Primary Politics

Author: Elaine C. Kamarck
Publisher: Brookings Institution Press
ISBN: 9780815703808
Format: PDF, Docs
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The 2008 presidential primaries produced more drama than many general election campaigns. John McCain overcame the near-implosion of his campaign to capture the Republican nomination by March, despite a strong challenge from quotable pastor-turned-governor Mike Huckabee. Hillary Clinton entered the Democratic race as the heavy favorite, only to fall to a first-term senator from Illinois in a battle that lasted into July. Democratic delegations from Florida and Michigan were unseated and reseated; superdelegates took to the airwaves; and millions of Americans heard of the "robot rule" for the first time. In Primary Politics, political insider Elaine Kamarck explains how the presidential nomination process became the often baffling system we have today. Her focus is the largely untold story of how presidential candidates since the early 1970s have sought to alter the rules in their favor and how their failures and successes have led to even more change. She describes how candidates have sought to manipulate the sequencing of primaries to their advantage and how Iowa and New Hampshire came to dominate the system. She analyzes the rules that are used to translate votes into delegates, paying special attention to the Democrats' twenty-year fight over proportional representation. Kamarck illustrates how candidates have used the resulting delegate counts to create momentum, and she discusses the significance of the modern nominating convention. Drawing on meticulous research, interviews with key figures in both parties, and years of experience, this book explores one of the most important questions in American politics—how we narrow the list of presidential candidates every four years.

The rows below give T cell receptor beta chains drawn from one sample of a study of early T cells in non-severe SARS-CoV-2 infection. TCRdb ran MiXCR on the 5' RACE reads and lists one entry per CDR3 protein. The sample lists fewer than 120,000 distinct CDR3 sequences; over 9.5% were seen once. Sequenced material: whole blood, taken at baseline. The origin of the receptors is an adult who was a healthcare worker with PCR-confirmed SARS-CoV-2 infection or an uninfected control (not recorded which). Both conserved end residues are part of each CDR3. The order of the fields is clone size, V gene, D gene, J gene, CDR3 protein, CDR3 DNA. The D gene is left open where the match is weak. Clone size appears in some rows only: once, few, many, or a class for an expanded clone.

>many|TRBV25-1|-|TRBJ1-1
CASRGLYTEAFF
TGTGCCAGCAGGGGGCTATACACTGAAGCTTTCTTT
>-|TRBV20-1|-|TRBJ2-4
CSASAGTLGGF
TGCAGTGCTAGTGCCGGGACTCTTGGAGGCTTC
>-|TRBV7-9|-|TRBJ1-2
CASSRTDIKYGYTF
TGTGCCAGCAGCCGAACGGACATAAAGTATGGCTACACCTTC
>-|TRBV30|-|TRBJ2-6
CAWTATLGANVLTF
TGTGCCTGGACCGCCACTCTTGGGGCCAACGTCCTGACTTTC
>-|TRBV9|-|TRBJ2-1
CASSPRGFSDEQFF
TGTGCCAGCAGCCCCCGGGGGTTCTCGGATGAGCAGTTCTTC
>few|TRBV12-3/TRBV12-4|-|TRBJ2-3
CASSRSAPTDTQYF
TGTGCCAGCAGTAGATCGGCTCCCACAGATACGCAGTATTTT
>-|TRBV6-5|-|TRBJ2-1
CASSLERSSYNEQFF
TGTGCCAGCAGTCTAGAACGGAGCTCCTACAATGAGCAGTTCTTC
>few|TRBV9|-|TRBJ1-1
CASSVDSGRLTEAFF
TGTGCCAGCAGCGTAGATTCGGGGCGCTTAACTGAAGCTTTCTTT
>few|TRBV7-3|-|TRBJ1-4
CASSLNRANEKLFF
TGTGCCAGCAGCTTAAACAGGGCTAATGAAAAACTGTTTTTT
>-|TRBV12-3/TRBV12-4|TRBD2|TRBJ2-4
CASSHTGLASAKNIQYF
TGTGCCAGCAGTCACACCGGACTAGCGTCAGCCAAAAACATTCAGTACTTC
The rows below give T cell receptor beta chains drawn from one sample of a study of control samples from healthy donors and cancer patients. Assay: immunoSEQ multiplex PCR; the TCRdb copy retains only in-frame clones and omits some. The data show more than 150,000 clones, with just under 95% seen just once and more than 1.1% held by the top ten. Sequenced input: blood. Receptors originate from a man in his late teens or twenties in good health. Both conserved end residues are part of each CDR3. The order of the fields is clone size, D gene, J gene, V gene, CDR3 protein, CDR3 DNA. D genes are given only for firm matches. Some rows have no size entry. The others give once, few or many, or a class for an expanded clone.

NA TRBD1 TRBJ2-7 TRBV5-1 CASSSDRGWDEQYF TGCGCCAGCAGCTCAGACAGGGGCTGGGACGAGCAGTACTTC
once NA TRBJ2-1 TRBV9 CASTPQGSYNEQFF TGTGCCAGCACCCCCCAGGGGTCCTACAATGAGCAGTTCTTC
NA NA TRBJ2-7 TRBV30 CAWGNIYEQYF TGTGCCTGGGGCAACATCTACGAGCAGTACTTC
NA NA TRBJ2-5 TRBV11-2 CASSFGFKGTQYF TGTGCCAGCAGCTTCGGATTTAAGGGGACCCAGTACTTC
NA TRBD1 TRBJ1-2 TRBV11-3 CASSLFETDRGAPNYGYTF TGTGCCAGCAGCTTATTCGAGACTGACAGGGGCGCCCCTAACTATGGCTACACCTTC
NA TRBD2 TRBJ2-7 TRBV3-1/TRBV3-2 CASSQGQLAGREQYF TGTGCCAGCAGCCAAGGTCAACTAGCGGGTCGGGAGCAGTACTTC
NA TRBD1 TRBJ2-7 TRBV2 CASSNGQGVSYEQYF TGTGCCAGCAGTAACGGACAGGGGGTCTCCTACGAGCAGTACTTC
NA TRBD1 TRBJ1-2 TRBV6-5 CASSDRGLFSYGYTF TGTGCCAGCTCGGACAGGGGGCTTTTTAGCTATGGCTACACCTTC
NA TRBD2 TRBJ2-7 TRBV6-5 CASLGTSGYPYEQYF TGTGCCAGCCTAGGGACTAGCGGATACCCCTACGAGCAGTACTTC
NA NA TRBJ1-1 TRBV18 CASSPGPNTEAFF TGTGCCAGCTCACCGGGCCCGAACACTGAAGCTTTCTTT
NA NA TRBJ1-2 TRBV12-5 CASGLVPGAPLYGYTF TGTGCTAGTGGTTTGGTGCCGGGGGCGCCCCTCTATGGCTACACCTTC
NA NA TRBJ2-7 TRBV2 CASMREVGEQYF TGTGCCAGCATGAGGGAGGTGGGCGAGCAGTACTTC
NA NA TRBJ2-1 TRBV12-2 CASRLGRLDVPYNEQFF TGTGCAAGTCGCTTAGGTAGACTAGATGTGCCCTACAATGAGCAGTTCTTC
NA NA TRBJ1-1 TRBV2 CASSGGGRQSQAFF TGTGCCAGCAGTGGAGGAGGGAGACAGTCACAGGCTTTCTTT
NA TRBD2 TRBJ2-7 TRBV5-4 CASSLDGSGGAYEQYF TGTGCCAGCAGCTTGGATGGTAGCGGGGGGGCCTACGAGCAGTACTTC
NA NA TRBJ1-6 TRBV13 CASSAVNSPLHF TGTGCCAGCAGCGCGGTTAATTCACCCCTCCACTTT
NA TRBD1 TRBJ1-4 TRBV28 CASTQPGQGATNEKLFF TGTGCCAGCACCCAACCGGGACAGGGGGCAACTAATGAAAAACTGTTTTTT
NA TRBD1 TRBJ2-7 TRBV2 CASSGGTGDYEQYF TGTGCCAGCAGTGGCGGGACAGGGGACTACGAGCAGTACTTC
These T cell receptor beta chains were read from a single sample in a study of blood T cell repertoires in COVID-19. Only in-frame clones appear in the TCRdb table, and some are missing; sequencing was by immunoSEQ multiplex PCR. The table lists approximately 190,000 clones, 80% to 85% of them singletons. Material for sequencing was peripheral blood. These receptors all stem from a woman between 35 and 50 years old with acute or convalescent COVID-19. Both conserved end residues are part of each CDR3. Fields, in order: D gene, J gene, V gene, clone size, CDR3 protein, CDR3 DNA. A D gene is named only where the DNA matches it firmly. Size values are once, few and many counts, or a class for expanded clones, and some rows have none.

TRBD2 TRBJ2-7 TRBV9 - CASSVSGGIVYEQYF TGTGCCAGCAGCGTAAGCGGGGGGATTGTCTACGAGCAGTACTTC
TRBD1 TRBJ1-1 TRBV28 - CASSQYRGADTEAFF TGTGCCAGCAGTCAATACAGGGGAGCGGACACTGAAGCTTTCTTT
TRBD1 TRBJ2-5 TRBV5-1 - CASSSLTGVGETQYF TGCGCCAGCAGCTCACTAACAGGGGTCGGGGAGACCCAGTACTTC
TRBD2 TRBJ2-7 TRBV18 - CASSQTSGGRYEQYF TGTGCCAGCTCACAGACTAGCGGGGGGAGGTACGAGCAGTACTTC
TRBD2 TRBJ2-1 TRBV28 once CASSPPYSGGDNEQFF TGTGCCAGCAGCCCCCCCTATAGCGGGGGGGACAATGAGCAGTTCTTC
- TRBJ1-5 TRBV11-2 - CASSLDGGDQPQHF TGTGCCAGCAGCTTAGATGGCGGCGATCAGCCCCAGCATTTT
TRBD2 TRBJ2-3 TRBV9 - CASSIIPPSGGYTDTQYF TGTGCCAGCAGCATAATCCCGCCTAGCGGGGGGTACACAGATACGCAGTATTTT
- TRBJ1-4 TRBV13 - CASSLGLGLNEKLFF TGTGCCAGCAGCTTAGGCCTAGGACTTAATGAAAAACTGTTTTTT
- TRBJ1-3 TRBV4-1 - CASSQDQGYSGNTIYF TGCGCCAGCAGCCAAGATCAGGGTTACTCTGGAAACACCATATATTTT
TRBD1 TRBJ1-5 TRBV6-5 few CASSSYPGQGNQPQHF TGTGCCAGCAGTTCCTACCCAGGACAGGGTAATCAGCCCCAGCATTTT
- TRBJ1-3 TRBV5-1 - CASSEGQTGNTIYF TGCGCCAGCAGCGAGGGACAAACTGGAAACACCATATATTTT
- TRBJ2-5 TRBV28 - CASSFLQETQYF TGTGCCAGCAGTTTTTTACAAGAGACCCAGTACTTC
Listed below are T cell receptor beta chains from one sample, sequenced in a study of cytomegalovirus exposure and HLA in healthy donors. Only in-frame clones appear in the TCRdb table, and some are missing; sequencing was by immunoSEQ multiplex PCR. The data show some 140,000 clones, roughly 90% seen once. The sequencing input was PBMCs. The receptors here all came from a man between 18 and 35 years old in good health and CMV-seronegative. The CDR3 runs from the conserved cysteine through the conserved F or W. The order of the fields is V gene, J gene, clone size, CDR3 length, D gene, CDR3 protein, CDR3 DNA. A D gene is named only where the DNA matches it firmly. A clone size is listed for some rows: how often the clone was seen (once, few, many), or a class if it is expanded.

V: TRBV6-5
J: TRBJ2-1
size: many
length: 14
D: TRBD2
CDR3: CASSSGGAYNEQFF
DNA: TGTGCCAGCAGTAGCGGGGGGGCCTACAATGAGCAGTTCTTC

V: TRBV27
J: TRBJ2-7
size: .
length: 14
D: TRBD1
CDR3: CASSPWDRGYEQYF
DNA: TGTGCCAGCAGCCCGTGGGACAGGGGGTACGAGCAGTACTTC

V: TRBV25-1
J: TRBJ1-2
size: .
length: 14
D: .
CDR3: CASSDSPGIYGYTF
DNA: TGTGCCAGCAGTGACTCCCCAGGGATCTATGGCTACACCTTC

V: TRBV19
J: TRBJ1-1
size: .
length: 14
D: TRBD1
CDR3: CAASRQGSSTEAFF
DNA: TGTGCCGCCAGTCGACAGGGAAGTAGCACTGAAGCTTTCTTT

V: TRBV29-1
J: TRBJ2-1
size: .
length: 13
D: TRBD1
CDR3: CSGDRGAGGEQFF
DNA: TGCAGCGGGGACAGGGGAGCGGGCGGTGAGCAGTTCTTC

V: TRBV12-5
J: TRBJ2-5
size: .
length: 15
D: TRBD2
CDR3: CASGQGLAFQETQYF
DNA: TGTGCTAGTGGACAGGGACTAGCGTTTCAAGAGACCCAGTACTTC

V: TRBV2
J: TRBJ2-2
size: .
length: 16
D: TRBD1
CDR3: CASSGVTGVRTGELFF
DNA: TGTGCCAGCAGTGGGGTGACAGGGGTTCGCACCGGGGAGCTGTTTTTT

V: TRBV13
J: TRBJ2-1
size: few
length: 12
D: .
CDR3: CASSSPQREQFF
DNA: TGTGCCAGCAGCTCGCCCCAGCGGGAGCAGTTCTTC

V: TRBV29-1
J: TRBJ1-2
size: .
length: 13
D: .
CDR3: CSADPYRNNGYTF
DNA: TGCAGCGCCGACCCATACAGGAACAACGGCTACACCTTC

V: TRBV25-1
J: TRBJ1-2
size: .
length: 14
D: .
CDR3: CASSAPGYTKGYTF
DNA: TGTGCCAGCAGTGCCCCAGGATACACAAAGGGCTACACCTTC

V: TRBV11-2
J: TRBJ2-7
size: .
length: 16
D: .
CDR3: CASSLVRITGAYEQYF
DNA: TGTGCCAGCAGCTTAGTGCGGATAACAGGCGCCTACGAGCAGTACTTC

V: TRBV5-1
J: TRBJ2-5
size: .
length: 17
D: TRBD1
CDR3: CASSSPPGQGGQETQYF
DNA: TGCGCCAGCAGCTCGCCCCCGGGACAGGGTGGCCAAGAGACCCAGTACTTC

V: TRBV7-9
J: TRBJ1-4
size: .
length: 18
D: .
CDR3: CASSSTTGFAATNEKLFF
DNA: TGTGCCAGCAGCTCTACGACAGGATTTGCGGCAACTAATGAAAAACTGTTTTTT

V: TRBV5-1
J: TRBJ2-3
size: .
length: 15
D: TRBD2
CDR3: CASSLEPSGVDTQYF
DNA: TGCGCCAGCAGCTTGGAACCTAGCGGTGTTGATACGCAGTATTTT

Primary Politics

Author: Elaine C. Kamarck
Publisher: Brookings Institution Press
ISBN: 9780815703808
Format: PDF, ePub, Mobi
Download and Read
The 2008 presidential primaries produced more drama than many general election campaigns. John McCain overcame the near-implosion of his campaign to capture the Republican nomination by March, despite a strong challenge from quotable pastor-turned-governor Mike Huckabee. Hillary Clinton entered the Democratic race as the heavy favorite, only to fall to a first-term senator from Illinois in a battle that lasted into July. Democratic delegations from Florida and Michigan were unseated and reseated; superdelegates took to the airwaves; and millions of Americans heard of the "robot rule" for the first time. In Primary Politics, political insider Elaine Kamarck explains how the presidential nomination process became the often baffling system we have today. Her focus is the largely untold story of how presidential candidates since the early 1970s have sought to alter the rules in their favor and how their failures and successes have led to even more change. She describes how candidates have sought to manipulate the sequencing of primaries to their advantage and how Iowa and New Hampshire came to dominate the system. She analyzes the rules that are used to translate votes into delegates, paying special attention to the Democrats' twenty-year fight over proportional representation. Kamarck illustrates how candidates have used the resulting delegate counts to create momentum, and she discusses the significance of the modern nominating convention. Drawing on meticulous research, interviews with key figures in both parties, and years of experience, this book explores one of the most important questions in American politics—how we narrow the list of presidential candidates every four years.